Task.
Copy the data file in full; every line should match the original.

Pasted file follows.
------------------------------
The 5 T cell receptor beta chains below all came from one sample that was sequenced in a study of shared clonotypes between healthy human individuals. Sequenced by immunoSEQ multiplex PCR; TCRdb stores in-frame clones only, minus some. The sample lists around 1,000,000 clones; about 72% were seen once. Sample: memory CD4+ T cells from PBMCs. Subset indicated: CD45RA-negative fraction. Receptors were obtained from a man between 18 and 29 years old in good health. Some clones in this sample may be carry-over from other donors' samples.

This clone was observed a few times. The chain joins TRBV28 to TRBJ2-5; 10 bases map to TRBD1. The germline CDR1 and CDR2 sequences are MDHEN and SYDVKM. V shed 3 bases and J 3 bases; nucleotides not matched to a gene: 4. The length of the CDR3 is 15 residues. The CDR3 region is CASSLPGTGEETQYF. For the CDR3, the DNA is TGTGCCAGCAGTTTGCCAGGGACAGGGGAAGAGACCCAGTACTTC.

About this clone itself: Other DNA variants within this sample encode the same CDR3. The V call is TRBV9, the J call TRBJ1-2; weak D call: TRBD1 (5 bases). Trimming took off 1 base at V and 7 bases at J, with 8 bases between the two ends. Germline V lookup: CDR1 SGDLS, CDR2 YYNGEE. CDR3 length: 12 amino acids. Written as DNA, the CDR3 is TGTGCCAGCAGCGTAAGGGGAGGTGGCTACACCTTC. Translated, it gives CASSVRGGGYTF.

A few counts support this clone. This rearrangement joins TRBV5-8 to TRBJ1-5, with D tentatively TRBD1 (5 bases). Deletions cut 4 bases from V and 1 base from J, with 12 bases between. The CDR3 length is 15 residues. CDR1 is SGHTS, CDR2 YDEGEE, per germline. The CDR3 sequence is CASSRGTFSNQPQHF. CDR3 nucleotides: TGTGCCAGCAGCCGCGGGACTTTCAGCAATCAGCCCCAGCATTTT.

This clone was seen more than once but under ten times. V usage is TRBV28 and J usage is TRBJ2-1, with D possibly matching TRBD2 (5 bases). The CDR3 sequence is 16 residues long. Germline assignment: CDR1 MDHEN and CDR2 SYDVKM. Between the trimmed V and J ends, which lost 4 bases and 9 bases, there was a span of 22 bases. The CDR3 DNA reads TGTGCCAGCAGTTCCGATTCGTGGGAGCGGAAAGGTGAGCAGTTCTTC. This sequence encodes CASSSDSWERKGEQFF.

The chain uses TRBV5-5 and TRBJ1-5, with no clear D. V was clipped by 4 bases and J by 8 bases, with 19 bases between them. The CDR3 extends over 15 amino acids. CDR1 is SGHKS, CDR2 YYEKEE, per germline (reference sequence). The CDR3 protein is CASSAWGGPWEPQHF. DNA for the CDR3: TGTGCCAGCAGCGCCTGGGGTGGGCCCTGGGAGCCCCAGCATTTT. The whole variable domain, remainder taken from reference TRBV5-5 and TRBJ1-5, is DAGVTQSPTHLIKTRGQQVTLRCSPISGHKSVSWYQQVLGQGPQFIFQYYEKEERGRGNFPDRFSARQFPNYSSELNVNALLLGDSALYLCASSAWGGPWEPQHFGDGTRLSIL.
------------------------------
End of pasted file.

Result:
The 5 T cell receptor beta chains below all came from one sample that was sequenced in a study of shared clonotypes between healthy human individuals. Sequenced by immunoSEQ multiplex PCR; TCRdb stores in-frame clones only, minus some. The sample lists around 1,000,000 clones; about 72% were seen once. Sample: memory CD4+ T cells from PBMCs. Subset indicated: CD45RA-negative fraction. Receptors were obtained from a man between 18 and 29 years old in good health. Some clones in this sample may be carry-over from other donors' samples.

This clone was observed a few times. The chain joins TRBV28 to TRBJ2-5; 10 bases map to TRBD1. The germline CDR1 and CDR2 sequences are MDHEN and SYDVKM. V shed 3 bases and J 3 bases; nucleotides not matched to a gene: 4. The length of the CDR3 is 15 residues. The CDR3 region is CASSLPGTGEETQYF. For the CDR3, the DNA is TGTGCCAGCAGTTTGCCAGGGACAGGGGAAGAGACCCAGTACTTC.

About this clone itself: Other DNA variants within this sample encode the same CDR3. The V call is TRBV9, the J call TRBJ1-2; weak D call: TRBD1 (5 bases). Trimming took off 1 base at V and 7 bases at J, with 8 bases between the two ends. Germline V lookup: CDR1 SGDLS, CDR2 YYNGEE. CDR3 length: 12 amino acids. Written as DNA, the CDR3 is TGTGCCAGCAGCGTAAGGGGAGGTGGCTACACCTTC. Translated, it gives CASSVRGGGYTF.

A few counts support this clone. This rearrangement joins TRBV5-8 to TRBJ1-5, with D tentatively TRBD1 (5 bases). Deletions cut 4 bases from V and 1 base from J, with 12 bases between. The CDR3 length is 15 residues. CDR1 is SGHTS, CDR2 YDEGEE, per germline. The CDR3 sequence is CASSRGTFSNQPQHF. CDR3 nucleotides: TGTGCCAGCAGCCGCGGGACTTTCAGCAATCAGCCCCAGCATTTT.

This clone was seen more than once but under ten times. V usage is TRBV28 and J usage is TRBJ2-1, with D possibly matching TRBD2 (5 bases). The CDR3 sequence is 16 residues long. Germline assignment: CDR1 MDHEN and CDR2 SYDVKM. Between the trimmed V and J ends, which lost 4 bases and 9 bases, there was a span of 22 bases. The CDR3 DNA reads TGTGCCAGCAGTTCCGATTCGTGGGAGCGGAAAGGTGAGCAGTTCTTC. This sequence encodes CASSSDSWERKGEQFF.

The chain uses TRBV5-5 and TRBJ1-5, with no clear D. V was clipped by 4 bases and J by 8 bases, with 19 bases between them. The CDR3 extends over 15 amino acids. CDR1 is SGHKS, CDR2 YYEKEE, per germline (reference sequence). The CDR3 protein is CASSAWGGPWEPQHF. DNA for the CDR3: TGTGCCAGCAGCGCCTGGGGTGGGCCCTGGGAGCCCCAGCATTTT. The whole variable domain, remainder taken from reference TRBV5-5 and TRBJ1-5, is DAGVTQSPTHLIKTRGQQVTLRCSPISGHKSVSWYQQVLGQGPQFIFQYYEKEERGRGNFPDRFSARQFPNYSSELNVNALLLGDSALYLCASSAWGGPWEPQHFGDGTRLSIL.